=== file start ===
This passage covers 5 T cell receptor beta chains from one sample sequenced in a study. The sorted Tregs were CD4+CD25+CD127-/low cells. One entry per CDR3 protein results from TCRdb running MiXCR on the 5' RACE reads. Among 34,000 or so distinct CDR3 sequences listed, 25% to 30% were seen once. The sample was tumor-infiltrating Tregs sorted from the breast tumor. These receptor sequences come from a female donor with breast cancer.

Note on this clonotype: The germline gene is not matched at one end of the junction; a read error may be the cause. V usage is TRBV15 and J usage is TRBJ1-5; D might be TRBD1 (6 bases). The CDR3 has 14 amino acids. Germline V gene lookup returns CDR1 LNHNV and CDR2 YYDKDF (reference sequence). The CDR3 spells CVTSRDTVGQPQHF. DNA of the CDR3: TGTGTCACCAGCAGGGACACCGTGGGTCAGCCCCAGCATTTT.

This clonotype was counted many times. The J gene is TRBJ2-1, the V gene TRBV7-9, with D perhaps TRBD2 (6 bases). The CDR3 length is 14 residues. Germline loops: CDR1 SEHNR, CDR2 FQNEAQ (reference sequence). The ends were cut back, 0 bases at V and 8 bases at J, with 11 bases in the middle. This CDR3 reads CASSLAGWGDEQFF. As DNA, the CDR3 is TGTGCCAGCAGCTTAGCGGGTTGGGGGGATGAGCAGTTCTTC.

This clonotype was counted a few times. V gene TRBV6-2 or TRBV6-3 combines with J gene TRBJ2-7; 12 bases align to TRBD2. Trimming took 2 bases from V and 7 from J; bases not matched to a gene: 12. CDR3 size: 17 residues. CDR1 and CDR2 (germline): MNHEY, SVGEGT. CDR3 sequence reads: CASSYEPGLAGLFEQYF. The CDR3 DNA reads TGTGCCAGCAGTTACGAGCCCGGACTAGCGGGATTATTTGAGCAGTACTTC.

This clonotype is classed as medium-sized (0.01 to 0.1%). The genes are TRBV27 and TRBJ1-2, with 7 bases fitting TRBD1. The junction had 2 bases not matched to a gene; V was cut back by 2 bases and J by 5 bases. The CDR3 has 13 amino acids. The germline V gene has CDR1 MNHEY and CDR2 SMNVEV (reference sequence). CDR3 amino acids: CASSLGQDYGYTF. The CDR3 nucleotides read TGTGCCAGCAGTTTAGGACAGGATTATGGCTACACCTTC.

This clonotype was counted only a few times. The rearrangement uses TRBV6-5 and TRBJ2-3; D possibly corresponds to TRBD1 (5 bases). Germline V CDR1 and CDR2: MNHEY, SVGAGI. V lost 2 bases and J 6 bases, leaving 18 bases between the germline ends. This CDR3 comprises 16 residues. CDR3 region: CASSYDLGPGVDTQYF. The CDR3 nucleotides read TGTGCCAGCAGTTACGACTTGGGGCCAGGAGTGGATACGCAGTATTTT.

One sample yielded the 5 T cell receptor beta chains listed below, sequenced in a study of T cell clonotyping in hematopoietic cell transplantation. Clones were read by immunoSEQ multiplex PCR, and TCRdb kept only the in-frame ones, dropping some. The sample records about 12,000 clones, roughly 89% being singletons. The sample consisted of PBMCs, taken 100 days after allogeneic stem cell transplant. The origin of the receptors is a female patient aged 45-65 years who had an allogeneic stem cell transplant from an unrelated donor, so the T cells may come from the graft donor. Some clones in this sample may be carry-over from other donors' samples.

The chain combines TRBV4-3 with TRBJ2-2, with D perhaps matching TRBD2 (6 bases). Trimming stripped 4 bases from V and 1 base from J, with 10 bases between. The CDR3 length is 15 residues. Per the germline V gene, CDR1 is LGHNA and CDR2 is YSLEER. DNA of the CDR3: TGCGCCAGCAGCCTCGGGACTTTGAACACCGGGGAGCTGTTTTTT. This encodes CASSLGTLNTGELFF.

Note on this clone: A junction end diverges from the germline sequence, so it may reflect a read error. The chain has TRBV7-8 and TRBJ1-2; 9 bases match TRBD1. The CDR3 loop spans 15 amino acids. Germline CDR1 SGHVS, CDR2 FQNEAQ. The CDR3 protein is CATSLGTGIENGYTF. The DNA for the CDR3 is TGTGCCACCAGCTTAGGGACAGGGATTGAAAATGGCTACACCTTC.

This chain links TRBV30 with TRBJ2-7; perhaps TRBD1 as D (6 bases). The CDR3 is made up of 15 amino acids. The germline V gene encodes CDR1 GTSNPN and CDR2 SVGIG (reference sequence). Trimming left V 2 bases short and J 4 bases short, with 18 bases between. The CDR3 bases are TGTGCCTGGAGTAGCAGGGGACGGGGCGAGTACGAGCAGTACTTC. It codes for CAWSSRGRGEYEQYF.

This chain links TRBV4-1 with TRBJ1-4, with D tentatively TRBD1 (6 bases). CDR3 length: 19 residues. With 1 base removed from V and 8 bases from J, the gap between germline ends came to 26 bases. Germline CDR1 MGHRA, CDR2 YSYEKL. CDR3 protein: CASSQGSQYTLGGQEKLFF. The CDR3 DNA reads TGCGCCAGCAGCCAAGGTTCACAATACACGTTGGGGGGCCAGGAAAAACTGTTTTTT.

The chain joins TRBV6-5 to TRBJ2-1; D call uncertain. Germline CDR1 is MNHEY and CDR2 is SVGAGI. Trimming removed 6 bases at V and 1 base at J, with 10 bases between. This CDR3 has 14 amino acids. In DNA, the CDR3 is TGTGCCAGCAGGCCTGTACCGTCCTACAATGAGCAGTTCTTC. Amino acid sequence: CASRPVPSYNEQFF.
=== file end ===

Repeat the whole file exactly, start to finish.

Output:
This passage covers 5 T cell receptor beta chains from one sample sequenced in a study. The sorted Tregs were CD4+CD25+CD127-/low cells. One entry per CDR3 protein results from TCRdb running MiXCR on the 5' RACE reads. Among 34,000 or so distinct CDR3 sequences listed, 25% to 30% were seen once. The sample was tumor-infiltrating Tregs sorted from the breast tumor. These receptor sequences come from a female donor with breast cancer.

Note on this clonotype: The germline gene is not matched at one end of the junction; a read error may be the cause. V usage is TRBV15 and J usage is TRBJ1-5; D might be TRBD1 (6 bases). The CDR3 has 14 amino acids. Germline V gene lookup returns CDR1 LNHNV and CDR2 YYDKDF (reference sequence). The CDR3 spells CVTSRDTVGQPQHF. DNA of the CDR3: TGTGTCACCAGCAGGGACACCGTGGGTCAGCCCCAGCATTTT.

This clonotype was counted many times. The J gene is TRBJ2-1, the V gene TRBV7-9, with D perhaps TRBD2 (6 bases). The CDR3 length is 14 residues. Germline loops: CDR1 SEHNR, CDR2 FQNEAQ (reference sequence). The ends were cut back, 0 bases at V and 8 bases at J, with 11 bases in the middle. This CDR3 reads CASSLAGWGDEQFF. As DNA, the CDR3 is TGTGCCAGCAGCTTAGCGGGTTGGGGGGATGAGCAGTTCTTC.

This clonotype was counted a few times. V gene TRBV6-2 or TRBV6-3 combines with J gene TRBJ2-7; 12 bases align to TRBD2. Trimming took 2 bases from V and 7 from J; bases not matched to a gene: 12. CDR3 size: 17 residues. CDR1 and CDR2 (germline): MNHEY, SVGEGT. CDR3 sequence reads: CASSYEPGLAGLFEQYF. The CDR3 DNA reads TGTGCCAGCAGTTACGAGCCCGGACTAGCGGGATTATTTGAGCAGTACTTC.

This clonotype is classed as medium-sized (0.01 to 0.1%). The genes are TRBV27 and TRBJ1-2, with 7 bases fitting TRBD1. The junction had 2 bases not matched to a gene; V was cut back by 2 bases and J by 5 bases. The CDR3 has 13 amino acids. The germline V gene has CDR1 MNHEY and CDR2 SMNVEV (reference sequence). CDR3 amino acids: CASSLGQDYGYTF. The CDR3 nucleotides read TGTGCCAGCAGTTTAGGACAGGATTATGGCTACACCTTC.

This clonotype was counted only a few times. The rearrangement uses TRBV6-5 and TRBJ2-3; D possibly corresponds to TRBD1 (5 bases). Germline V CDR1 and CDR2: MNHEY, SVGAGI. V lost 2 bases and J 6 bases, leaving 18 bases between the germline ends. This CDR3 comprises 16 residues. CDR3 region: CASSYDLGPGVDTQYF. The CDR3 nucleotides read TGTGCCAGCAGTTACGACTTGGGGCCAGGAGTGGATACGCAGTATTTT.

One sample yielded the 5 T cell receptor beta chains listed below, sequenced in a study of T cell clonotyping in hematopoietic cell transplantation. Clones were read by immunoSEQ multiplex PCR, and TCRdb kept only the in-frame ones, dropping some. The sample records about 12,000 clones, roughly 89% being singletons. The sample consisted of PBMCs, taken 100 days after allogeneic stem cell transplant. The origin of the receptors is a female patient aged 45-65 years who had an allogeneic stem cell transplant from an unrelated donor, so the T cells may come from the graft donor. Some clones in this sample may be carry-over from other donors' samples.

The chain combines TRBV4-3 with TRBJ2-2, with D perhaps matching TRBD2 (6 bases). Trimming stripped 4 bases from V and 1 base from J, with 10 bases between. The CDR3 length is 15 residues. Per the germline V gene, CDR1 is LGHNA and CDR2 is YSLEER. DNA of the CDR3: TGCGCCAGCAGCCTCGGGACTTTGAACACCGGGGAGCTGTTTTTT. This encodes CASSLGTLNTGELFF.

Note on this clone: A junction end diverges from the germline sequence, so it may reflect a read error. The chain has TRBV7-8 and TRBJ1-2; 9 bases match TRBD1. The CDR3 loop spans 15 amino acids. Germline CDR1 SGHVS, CDR2 FQNEAQ. The CDR3 protein is CATSLGTGIENGYTF. The DNA for the CDR3 is TGTGCCACCAGCTTAGGGACAGGGATTGAAAATGGCTACACCTTC.

This chain links TRBV30 with TRBJ2-7; perhaps TRBD1 as D (6 bases). The CDR3 is made up of 15 amino acids. The germline V gene encodes CDR1 GTSNPN and CDR2 SVGIG (reference sequence). Trimming left V 2 bases short and J 4 bases short, with 18 bases between. The CDR3 bases are TGTGCCTGGAGTAGCAGGGGACGGGGCGAGTACGAGCAGTACTTC. It codes for CAWSSRGRGEYEQYF.

This chain links TRBV4-1 with TRBJ1-4, with D tentatively TRBD1 (6 bases). CDR3 length: 19 residues. With 1 base removed from V and 8 bases from J, the gap between germline ends came to 26 bases. Germline CDR1 MGHRA, CDR2 YSYEKL. CDR3 protein: CASSQGSQYTLGGQEKLFF. The CDR3 DNA reads TGCGCCAGCAGCCAAGGTTCACAATACACGTTGGGGGGCCAGGAAAAACTGTTTTTT.

The chain joins TRBV6-5 to TRBJ2-1; D call uncertain. Germline CDR1 is MNHEY and CDR2 is SVGAGI. Trimming removed 6 bases at V and 1 base at J, with 10 bases between. This CDR3 has 14 amino acids. In DNA, the CDR3 is TGTGCCAGCAGGCCTGTACCGTCCTACAATGAGCAGTTCTTC. Amino acid sequence: CASRPVPSYNEQFF.